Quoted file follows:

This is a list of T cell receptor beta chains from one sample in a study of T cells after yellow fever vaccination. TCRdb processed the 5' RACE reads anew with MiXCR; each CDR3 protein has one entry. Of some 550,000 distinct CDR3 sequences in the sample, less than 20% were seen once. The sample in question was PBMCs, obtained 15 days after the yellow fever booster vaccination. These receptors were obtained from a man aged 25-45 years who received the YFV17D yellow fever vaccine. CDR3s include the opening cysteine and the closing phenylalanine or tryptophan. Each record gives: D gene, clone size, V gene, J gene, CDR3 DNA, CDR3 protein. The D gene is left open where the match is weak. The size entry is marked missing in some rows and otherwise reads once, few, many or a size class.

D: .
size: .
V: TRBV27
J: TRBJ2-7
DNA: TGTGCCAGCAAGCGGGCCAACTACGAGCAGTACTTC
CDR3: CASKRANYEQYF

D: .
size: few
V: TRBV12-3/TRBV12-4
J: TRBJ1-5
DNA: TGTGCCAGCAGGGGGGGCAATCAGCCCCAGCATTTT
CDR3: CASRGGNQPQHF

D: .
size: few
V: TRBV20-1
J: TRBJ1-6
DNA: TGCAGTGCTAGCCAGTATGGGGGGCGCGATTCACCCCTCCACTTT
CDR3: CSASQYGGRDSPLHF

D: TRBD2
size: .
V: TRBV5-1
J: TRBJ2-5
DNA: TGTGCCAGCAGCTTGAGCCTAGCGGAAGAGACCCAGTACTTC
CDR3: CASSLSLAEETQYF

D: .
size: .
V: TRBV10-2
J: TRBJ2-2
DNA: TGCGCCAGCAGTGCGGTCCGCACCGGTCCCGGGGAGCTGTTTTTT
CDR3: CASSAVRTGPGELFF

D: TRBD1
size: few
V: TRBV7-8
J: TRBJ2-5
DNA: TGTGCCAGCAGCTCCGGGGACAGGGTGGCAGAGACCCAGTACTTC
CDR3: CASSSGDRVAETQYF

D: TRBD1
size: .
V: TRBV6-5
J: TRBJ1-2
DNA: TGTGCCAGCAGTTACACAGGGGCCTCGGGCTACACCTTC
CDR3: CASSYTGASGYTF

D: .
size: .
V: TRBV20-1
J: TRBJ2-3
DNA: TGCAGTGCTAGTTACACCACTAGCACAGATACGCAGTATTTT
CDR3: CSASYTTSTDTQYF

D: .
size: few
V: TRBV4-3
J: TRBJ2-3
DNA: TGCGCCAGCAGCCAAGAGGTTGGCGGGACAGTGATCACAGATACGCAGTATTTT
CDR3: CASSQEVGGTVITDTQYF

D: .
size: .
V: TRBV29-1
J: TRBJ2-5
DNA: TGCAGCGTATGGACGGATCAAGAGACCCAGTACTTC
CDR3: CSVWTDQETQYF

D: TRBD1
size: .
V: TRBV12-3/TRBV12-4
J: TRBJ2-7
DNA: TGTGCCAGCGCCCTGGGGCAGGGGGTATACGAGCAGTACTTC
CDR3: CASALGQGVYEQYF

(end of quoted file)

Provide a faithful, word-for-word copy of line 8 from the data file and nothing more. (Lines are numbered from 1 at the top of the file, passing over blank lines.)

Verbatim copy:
D: .